More on the place of “gimmicks” in ministry

Some have suggested that “positive interactions” is a better way to frame this than “gimmicks” (which I used previously) but thinking in a PR/branding framework is a blessing, and a curse, that I am unfortunate enough to carry.

Mikey has posted a great post pondering about how such gimmicks, or “goodwill exercises” can be used on campus to promote his AFES group at a university market day (when everybody is giving out stuff).

He shared in the comments that he’s started reading blogs about how to stand out at trade-shows to think through the issue. Here are a couple of the tips he picked up.

“1. “Market outside of what you paid for: A big mistake that many exhibitors make at tradeshows is sticking to what they believe they have paid for. This means only marketing from a booth, following all the rules of the event and not venturing out. This is the easy path, and one that is often taken because the staff at a booth is not incentivized to do more. If you think about the tradeshows that you have been to, the brands that stand out most are the ones that are wandering the halls, attending and asking questions at sessions, and generally taking a more proactive and guerilla approach to marketing.”

2 “Spend on the giveaways, not the booth. Everyone knows that nothing spreads faster at the tradeshow than a brand with a really big or valuable giveaway. ”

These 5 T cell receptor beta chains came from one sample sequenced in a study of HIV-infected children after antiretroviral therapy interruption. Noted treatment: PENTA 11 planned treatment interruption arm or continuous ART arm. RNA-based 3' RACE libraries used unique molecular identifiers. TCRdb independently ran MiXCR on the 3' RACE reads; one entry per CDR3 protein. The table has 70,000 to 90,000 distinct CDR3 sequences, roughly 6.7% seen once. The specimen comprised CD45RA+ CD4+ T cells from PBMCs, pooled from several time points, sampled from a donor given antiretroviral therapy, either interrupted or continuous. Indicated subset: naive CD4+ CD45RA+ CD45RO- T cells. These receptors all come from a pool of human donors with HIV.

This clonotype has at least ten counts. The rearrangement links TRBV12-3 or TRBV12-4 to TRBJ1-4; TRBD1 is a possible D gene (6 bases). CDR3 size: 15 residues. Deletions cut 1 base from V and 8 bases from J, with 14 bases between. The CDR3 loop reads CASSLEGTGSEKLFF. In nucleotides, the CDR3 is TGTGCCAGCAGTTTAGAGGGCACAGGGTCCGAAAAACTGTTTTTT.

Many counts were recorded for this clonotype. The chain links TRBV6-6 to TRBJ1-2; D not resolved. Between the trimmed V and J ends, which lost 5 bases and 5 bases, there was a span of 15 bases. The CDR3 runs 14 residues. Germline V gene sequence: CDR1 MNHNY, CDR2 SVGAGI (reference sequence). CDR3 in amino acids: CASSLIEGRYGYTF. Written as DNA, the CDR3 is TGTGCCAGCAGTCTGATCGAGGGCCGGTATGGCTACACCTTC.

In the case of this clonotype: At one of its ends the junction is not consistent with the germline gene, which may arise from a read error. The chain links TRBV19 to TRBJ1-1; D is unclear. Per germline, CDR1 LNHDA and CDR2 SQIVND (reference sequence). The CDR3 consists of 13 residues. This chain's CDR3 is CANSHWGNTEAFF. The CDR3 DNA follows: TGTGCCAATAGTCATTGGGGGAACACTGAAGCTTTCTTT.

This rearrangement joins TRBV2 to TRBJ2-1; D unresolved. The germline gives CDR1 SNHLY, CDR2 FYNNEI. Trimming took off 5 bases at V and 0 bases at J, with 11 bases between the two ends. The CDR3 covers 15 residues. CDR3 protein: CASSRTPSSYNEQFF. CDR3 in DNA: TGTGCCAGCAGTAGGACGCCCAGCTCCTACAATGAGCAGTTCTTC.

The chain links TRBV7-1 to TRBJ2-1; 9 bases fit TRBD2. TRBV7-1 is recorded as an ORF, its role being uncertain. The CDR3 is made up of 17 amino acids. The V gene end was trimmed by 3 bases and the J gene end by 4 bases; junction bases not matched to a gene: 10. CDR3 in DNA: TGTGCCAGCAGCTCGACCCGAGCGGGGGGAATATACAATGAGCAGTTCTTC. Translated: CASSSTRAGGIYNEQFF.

Both are good advice in my experience helping brainstorm trade show presence (and presents). But it’s not just about picking a big or valuable giveaway – the big or valuable giveaway needs to tie in to your key message, or your brand, in some way. The tradeshow idea is brilliant. We used to try to come up with really memorable tradeshow gifts that tied into our messages – you don’t just want it to be good. You want it to be good and relevant.

A few years ago, when we were marketing North Queensland in Brisbane I wanted to give people compasses and tell them to follow their way to paradise (but getting them to stop in Townsville would have involved purchasing a massive magnet (which, incidentally, is how Magnetic Island got its name)). Then, when water restrictions were biting I wanted to give people empty shower egg timers and water pistols (which would have been fun at trade shows). We ended up going with water bottles with North Queensland’s average annual rainfall printed on the label.

I think there’s something to thinking about how we can use a good gimmick as a hook for our message, not just in the university context but in the work of promoting our churches.